Secession and Civil War Questions and Answers

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How did the South try to reinstate the social hierarchical status quo after the Civil War?    

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It's important to keep in mind, when answering this question, that Reconstruction proceeded in multiple stages, and the situation evolved as the conditions did. Nevertheless, across the entire time period in question, the South remained reactionary and continually resisted Reconstruction efforts to reform Southern society.

When looking at Reconstruction, it is important to differentiate between the years before and after 1867, when the Radical Republicans gained a majority in Congress and was then able to pass the First Reconstruction Act. This was the time period that saw passage of the Thirteenth Amendment, which banned slavery. However, Radical Republicans were ultimately disappointed in the overall tenor of Reconstruction in this period.

During this time period, the Southern States elected to Congress former Confederate politicians and leaders: this alone is a sharp signal that the South would try as much as possible to create a post-war settlement that restored the pre-Civil War status quo. In addition, Southern States passed the Black Codes to restrict the rights and opportunities of newly-freed slaves. Finally, you should be aware of the Freedmen's Bureau, which was created to provide education and support for former slaves and impoverished whites. However, the freedmen, alongside workers associated with the bureau, often faced harassment and poor treatment at the hands of the local wealthier white population.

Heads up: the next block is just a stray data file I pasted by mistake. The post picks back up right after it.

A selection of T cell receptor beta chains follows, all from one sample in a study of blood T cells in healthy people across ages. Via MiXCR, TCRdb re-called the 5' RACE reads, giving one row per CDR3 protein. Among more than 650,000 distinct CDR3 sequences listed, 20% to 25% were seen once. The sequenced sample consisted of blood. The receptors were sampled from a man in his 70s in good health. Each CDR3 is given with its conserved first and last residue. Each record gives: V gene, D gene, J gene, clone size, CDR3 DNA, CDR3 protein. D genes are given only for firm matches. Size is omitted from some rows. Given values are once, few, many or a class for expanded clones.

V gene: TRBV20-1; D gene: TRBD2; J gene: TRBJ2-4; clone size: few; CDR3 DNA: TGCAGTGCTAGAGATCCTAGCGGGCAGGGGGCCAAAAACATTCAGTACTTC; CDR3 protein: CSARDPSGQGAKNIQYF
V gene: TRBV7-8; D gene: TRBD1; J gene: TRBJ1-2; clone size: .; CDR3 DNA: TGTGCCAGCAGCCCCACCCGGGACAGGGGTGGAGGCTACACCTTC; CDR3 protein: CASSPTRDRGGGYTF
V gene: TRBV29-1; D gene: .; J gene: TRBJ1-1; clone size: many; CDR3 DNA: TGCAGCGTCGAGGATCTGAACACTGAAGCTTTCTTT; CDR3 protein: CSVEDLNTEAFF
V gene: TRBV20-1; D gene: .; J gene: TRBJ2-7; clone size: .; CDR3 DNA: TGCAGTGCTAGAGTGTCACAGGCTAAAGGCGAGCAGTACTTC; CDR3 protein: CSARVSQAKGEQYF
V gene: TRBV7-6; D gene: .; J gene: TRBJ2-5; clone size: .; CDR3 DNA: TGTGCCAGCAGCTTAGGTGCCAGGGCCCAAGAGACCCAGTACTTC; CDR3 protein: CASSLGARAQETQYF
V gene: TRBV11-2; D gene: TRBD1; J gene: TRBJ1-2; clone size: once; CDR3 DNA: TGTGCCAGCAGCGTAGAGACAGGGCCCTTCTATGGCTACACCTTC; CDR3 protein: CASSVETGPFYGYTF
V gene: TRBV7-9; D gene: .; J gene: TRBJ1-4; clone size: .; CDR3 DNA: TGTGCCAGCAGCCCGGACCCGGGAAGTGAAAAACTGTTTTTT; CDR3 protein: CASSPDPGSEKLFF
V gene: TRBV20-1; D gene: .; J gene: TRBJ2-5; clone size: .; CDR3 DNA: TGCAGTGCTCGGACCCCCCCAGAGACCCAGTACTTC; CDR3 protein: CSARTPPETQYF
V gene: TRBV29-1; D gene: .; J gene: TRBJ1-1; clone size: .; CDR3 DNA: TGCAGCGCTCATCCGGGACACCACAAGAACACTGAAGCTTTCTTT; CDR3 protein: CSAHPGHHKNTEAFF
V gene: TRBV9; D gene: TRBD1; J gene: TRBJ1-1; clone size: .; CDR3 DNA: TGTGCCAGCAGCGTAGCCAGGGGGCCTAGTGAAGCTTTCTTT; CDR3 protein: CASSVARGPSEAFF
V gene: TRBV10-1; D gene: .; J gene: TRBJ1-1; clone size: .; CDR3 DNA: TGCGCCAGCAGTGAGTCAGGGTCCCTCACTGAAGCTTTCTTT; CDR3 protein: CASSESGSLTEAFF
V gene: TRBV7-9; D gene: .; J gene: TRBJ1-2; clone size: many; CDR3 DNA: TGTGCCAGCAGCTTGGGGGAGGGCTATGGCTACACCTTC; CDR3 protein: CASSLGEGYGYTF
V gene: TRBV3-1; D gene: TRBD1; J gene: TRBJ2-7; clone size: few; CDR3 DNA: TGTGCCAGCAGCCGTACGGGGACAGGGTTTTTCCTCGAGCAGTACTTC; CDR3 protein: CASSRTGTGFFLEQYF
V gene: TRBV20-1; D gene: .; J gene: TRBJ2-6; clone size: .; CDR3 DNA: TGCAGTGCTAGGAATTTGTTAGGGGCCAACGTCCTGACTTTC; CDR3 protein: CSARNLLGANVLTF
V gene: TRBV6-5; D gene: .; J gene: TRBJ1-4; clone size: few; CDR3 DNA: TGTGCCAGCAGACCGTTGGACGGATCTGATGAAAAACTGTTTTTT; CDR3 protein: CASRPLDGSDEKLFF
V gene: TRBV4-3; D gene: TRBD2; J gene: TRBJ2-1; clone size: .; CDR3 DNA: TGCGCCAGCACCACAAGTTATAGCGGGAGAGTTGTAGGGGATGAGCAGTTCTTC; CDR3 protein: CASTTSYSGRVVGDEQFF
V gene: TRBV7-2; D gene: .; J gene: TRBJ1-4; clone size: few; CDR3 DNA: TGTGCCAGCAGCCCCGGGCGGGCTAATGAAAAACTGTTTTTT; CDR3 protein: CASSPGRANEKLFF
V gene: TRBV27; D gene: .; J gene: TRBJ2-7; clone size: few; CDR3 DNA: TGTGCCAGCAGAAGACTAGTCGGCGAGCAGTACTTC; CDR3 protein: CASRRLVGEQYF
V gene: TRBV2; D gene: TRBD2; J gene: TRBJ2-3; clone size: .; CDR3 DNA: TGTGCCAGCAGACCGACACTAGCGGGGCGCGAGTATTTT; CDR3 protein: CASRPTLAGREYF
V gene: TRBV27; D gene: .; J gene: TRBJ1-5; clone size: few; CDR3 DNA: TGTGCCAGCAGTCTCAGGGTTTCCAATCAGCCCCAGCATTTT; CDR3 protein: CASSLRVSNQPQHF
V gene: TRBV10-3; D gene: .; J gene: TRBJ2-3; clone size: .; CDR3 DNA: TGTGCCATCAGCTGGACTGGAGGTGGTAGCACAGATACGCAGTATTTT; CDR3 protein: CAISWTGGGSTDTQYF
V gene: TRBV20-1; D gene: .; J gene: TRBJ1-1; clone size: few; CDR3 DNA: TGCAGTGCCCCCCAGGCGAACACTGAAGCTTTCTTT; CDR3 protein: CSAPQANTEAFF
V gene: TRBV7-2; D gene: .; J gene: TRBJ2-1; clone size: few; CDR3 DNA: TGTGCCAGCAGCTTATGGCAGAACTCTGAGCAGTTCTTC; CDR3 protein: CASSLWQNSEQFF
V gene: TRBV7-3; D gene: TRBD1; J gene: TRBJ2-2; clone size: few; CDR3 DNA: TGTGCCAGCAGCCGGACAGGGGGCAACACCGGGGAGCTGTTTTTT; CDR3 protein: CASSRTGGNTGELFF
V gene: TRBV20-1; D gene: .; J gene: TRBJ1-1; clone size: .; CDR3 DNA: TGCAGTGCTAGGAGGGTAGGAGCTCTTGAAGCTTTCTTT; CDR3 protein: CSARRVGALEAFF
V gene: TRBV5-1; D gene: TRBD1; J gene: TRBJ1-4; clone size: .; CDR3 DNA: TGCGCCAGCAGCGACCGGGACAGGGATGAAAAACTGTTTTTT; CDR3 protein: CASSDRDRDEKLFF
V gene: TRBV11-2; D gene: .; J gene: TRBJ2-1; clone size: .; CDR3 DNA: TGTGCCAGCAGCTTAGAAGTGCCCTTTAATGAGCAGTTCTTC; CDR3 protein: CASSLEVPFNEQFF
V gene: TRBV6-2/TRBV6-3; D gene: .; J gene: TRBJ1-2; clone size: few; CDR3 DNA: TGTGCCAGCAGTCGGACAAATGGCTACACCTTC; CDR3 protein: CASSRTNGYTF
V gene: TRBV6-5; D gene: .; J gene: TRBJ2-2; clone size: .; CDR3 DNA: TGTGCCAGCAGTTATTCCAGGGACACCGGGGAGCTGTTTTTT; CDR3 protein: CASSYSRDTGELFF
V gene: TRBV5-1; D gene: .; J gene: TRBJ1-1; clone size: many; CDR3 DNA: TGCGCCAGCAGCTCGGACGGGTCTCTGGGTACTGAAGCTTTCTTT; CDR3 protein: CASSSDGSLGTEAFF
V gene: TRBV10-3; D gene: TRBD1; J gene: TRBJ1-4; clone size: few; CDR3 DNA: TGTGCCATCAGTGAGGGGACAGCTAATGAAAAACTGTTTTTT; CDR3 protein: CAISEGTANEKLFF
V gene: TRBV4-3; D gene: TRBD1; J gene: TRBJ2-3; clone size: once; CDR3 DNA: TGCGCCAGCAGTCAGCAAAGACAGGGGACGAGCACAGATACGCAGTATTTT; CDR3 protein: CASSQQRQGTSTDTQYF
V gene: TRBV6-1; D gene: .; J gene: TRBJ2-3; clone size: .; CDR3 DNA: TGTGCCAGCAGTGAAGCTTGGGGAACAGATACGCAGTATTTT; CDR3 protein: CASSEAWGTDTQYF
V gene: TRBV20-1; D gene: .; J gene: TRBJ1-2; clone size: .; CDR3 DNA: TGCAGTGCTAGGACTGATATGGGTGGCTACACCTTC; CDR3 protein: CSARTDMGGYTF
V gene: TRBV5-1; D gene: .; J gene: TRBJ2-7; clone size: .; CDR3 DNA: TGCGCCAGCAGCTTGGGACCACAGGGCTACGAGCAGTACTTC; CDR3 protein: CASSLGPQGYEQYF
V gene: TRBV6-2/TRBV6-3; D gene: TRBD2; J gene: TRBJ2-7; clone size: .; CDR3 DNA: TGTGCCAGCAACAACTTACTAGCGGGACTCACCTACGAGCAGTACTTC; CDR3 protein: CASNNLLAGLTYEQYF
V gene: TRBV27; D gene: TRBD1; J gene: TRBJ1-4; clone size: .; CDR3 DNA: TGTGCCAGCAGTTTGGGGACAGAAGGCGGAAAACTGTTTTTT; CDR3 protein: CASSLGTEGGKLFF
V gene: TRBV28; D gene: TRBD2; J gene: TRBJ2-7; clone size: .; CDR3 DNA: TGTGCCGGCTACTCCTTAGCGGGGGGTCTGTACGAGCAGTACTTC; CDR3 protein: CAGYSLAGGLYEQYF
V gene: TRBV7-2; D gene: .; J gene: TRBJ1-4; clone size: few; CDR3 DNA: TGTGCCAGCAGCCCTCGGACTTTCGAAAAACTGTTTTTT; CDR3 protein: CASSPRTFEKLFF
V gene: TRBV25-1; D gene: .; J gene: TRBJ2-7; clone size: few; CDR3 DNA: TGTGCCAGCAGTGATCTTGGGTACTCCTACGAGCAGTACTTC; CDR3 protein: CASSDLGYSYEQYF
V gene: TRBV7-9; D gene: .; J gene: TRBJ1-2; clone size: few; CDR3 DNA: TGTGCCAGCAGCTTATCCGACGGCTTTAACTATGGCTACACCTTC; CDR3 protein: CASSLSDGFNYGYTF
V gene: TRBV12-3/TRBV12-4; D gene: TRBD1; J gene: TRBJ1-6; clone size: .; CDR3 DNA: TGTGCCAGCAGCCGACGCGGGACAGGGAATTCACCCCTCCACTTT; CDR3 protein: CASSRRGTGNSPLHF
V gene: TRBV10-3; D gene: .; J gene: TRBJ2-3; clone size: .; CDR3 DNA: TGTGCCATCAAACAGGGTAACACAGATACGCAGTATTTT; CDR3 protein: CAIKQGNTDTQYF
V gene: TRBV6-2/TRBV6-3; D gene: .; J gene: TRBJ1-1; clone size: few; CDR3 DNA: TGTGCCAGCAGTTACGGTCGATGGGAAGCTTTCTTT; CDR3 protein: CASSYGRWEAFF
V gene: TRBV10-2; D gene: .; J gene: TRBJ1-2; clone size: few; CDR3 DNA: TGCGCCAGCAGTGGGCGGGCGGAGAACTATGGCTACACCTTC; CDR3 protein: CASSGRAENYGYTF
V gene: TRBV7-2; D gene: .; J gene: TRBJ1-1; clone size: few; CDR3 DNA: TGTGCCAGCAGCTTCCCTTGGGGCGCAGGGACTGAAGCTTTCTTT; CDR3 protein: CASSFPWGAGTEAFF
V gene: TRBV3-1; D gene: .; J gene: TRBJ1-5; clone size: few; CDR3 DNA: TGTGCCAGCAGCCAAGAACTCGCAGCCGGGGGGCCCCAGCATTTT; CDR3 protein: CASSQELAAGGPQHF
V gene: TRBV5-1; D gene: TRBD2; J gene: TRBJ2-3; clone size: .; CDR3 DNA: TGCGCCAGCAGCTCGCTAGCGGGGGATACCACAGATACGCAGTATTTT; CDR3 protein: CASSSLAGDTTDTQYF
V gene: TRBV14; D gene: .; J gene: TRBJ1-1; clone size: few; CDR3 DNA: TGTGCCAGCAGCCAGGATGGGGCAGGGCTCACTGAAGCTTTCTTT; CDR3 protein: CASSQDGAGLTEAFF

As the Radical Republicans took over, the situation changed. Southern State Constitutions were suspended, and the South was split up into military zones under martial law. During this period of time, the Fourteenth Amendment (expanding citizenship) and the Fifteenth Amendment (granting voting rights) were passed. Here many Southern whites turned to violence and intimidation via groups like the Ku Klux Klan, while others turned towards more passive forms of resistance.

Ultimately, Northerners lost the will to continue Reconstruction, and it was officially closed in 1877. In the aftermath of this moment, Southern States passed Jim Crow laws, instituting systemic segregation between black and white people. Literacy tests and poll taxes were set up to prevent black people from exercising their voting rights.

Finally, I would suggest you look into the history of sharecropping and the ways in which black farmers ultimately remained under the domination of white landlords.

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